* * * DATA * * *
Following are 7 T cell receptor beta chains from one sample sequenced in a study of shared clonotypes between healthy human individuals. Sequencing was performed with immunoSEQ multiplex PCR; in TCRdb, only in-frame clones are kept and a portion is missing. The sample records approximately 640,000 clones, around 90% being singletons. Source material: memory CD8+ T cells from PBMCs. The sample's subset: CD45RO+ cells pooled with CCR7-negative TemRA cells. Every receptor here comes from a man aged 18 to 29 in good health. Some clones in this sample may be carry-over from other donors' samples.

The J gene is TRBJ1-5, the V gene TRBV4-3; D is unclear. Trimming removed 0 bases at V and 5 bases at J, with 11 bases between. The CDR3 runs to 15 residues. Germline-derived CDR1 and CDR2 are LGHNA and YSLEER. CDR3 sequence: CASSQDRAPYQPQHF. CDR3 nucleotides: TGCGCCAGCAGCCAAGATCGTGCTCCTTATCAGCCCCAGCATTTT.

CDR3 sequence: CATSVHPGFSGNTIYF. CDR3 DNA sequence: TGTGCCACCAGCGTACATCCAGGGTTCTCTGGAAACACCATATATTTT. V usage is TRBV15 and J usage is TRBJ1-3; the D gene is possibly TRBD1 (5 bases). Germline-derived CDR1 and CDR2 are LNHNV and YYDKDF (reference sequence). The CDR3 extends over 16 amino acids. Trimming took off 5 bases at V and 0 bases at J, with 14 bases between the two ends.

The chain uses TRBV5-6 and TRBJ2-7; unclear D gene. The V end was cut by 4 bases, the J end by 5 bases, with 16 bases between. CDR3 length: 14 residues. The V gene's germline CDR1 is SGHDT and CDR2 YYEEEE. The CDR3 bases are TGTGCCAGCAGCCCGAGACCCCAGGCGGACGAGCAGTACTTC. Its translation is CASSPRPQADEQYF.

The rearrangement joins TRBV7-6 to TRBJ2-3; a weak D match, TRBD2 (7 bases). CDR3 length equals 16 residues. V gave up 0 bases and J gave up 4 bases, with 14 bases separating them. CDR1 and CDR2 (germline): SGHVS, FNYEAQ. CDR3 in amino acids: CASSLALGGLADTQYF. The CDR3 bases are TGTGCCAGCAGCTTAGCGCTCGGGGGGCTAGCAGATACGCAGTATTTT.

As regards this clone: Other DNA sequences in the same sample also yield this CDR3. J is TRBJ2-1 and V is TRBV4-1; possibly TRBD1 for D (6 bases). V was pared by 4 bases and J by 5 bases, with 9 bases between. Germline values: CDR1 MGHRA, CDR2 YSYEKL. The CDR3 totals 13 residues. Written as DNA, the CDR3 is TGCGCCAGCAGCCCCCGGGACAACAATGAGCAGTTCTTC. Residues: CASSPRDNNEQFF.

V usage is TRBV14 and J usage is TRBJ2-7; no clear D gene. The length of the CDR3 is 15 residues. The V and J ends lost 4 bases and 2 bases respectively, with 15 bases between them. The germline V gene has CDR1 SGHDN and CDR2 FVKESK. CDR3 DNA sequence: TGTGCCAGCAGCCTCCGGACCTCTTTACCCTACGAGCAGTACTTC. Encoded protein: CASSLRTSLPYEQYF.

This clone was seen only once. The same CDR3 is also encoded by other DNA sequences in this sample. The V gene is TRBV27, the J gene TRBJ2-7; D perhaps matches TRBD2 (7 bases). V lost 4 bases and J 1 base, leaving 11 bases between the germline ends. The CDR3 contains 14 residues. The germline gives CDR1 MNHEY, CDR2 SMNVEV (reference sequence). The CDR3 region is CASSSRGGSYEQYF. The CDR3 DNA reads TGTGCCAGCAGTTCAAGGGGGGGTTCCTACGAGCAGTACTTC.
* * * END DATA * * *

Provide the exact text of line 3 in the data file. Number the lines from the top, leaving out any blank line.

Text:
CDR3 sequence: CATSVHPGFSGNTIYF. CDR3 DNA sequence: TGTGCCACCAGCGTACATCCAGGGTTCTCTGGAAACACCATATATTTT. V usage is TRBV15 and J usage is TRBJ1-3; the D gene is possibly TRBD1 (5 bases). Germline-derived CDR1 and CDR2 are LNHNV and YYDKDF (reference sequence). The CDR3 extends over 16 amino acids. Trimming took off 5 bases at V and 0 bases at J, with 14 bases between the two ends.